Humanitarian Disarmament in Colombia
Colombia is believed to be one of the most landmine contaminated countries in the world, and it still records some of the highest numbers of accidents per year.
The contamination is the result of decades of conflict with non-state armed groups ( NSAG ) which has led to a huge displacement of persons. The government has registered more than 5 million Internally Displaced Persons ( IDP ). It is believed that landmines are dispersed throughout 40 % of the national territory, affecting 31 of 32 departments (states) and one of every two municipalities.
MBT : state party; clearance deadline: 1 March 2021.
CCM : signed, not ratified.
In Colombia, Norwegian People's Aid is involved in a pilot project to clear Anti-Personnel Mines (APMs), Improvised Explosive Devices (IEDs) and Unexploded Ordnance (UXOs), and other Explosive Remnants of War (ERWs). NPA is coordinating a team consisting of representatives of the Colombian Government and the FARC-EP, which is now deployed in El Orejon, Antioquia. The efforts are accompanied by the ICRC and the guarantor countries Norway and Cuba.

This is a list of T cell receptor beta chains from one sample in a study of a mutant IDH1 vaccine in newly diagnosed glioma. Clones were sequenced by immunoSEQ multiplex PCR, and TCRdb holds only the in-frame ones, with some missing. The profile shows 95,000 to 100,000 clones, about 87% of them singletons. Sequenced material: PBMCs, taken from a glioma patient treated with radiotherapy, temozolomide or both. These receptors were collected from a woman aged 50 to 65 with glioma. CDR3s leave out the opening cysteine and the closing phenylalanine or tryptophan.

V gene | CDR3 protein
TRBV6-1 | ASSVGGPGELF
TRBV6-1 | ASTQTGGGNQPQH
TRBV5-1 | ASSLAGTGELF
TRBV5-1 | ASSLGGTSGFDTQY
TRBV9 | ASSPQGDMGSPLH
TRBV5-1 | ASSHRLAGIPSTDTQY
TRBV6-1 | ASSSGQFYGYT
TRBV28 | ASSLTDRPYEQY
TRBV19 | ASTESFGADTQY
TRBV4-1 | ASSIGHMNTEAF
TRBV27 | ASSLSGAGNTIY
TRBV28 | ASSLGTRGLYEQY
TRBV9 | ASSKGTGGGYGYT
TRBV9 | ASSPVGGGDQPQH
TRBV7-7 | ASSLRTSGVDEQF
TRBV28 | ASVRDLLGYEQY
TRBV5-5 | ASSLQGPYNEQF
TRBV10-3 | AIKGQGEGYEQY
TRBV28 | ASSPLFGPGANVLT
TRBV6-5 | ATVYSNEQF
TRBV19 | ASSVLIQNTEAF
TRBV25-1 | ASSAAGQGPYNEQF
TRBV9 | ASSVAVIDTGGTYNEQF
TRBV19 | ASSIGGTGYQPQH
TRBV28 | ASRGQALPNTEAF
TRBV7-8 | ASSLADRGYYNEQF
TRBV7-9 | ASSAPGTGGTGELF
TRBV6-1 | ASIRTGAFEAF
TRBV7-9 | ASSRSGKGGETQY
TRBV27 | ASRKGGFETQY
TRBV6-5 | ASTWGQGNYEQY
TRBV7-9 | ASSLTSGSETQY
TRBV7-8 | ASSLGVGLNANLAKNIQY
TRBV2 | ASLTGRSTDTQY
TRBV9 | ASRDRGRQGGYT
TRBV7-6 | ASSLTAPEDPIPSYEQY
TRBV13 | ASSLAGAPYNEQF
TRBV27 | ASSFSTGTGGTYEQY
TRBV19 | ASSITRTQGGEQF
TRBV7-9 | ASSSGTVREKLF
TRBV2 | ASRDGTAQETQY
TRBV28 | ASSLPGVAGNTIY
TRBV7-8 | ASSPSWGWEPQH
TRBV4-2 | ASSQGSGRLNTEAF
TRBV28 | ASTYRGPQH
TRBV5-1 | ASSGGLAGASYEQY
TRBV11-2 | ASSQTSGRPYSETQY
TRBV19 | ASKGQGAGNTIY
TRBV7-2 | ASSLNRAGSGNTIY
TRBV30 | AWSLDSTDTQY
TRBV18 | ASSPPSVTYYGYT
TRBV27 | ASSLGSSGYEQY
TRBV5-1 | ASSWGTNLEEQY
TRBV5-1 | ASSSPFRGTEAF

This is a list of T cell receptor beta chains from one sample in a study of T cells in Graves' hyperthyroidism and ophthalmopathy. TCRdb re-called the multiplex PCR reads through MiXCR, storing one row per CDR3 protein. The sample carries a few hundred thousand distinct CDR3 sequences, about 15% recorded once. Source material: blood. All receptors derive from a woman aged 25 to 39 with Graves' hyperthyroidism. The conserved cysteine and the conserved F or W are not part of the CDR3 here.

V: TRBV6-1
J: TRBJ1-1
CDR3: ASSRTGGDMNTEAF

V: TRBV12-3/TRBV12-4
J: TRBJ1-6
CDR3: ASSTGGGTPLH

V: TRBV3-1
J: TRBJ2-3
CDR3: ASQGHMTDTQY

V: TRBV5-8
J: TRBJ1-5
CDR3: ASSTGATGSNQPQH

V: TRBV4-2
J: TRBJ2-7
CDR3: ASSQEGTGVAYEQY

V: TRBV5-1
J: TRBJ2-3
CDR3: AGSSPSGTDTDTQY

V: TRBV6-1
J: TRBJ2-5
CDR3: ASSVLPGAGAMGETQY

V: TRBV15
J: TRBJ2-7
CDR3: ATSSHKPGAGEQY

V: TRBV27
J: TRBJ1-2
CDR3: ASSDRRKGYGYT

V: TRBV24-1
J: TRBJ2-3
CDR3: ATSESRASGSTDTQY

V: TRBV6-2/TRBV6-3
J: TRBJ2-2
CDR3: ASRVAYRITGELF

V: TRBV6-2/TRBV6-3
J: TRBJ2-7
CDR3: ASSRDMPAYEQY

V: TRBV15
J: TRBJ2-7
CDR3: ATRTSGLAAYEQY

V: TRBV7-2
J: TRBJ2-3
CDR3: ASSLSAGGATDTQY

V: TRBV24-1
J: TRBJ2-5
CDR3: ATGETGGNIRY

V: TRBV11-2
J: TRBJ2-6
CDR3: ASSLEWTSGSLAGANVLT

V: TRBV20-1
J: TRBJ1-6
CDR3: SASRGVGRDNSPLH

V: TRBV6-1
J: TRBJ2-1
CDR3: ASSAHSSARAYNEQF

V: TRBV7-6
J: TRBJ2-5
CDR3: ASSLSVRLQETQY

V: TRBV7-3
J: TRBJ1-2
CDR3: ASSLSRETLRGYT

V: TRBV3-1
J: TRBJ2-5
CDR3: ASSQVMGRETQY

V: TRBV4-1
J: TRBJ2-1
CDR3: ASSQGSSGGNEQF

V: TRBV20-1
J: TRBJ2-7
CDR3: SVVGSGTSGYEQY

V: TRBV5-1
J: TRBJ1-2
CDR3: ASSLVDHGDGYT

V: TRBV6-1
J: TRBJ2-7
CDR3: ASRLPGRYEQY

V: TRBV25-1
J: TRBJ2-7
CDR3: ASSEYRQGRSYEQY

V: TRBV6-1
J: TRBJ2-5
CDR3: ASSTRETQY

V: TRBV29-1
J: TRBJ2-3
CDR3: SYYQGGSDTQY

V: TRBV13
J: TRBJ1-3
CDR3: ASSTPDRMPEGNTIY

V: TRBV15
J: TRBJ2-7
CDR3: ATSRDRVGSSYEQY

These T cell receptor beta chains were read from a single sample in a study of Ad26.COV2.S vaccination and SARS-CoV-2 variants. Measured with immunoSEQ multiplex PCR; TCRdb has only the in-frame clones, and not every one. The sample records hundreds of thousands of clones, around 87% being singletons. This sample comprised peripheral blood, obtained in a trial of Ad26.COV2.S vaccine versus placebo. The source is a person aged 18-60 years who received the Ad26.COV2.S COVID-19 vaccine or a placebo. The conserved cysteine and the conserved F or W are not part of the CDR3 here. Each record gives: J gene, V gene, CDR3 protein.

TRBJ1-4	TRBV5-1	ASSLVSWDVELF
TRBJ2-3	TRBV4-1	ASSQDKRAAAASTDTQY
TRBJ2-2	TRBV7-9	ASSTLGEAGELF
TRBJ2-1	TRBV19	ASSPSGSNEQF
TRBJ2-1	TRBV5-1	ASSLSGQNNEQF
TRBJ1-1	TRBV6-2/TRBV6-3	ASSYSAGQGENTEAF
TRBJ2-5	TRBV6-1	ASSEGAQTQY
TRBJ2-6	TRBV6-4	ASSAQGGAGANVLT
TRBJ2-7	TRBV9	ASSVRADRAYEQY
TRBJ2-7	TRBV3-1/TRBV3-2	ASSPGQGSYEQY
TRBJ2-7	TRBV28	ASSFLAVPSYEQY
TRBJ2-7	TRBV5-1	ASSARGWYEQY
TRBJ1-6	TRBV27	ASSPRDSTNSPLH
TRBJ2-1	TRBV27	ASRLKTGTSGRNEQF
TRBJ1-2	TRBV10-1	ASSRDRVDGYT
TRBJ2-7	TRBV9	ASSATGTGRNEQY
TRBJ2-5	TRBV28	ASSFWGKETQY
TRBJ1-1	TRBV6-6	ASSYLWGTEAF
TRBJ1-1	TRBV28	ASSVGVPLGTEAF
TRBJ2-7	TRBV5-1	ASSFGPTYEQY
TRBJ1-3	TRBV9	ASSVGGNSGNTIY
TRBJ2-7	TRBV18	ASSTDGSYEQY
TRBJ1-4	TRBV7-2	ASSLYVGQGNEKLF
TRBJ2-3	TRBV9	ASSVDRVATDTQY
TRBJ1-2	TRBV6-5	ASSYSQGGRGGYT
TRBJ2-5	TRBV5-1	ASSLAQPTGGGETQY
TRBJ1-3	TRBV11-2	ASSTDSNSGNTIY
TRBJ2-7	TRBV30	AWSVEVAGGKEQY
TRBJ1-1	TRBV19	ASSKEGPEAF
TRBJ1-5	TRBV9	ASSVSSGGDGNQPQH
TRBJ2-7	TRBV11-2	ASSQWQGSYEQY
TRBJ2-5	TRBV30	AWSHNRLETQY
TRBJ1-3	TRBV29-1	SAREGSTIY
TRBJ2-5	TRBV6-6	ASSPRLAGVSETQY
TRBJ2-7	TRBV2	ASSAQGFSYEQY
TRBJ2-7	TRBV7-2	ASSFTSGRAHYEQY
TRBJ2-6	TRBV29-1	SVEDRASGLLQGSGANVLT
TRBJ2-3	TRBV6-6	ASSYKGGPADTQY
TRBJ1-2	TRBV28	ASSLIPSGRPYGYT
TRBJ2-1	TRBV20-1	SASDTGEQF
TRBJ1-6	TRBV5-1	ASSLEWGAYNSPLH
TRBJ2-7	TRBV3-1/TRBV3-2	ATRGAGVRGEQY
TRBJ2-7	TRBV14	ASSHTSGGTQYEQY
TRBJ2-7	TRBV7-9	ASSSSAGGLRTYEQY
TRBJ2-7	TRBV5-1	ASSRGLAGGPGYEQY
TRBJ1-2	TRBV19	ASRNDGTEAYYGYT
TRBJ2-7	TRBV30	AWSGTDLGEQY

NPAs programme in Colombia will be NPA’s second humanitarian disarmament engagement in South America. (In 2012 NPA responded to a request by both Chile and Peru, in supporting with survey and clearance efforts on the border).
NPA also supported Grenada in their compliance efforts towards Article 4 of the Convention on Cluster Munitions in 2012.
Between 1982 and 2013, Landmine Monitor recorded 10,626 casualties, including 2157 deaths and 8469 injuries. Civilians accounted for 37% of the total and children accounted for 26% of civilian casualties.
The contamination comprises of home-made victim activated devices, which are commonly used. During surveys, there has been reporting of explosive material found made from plastic containers and soft drink bottles.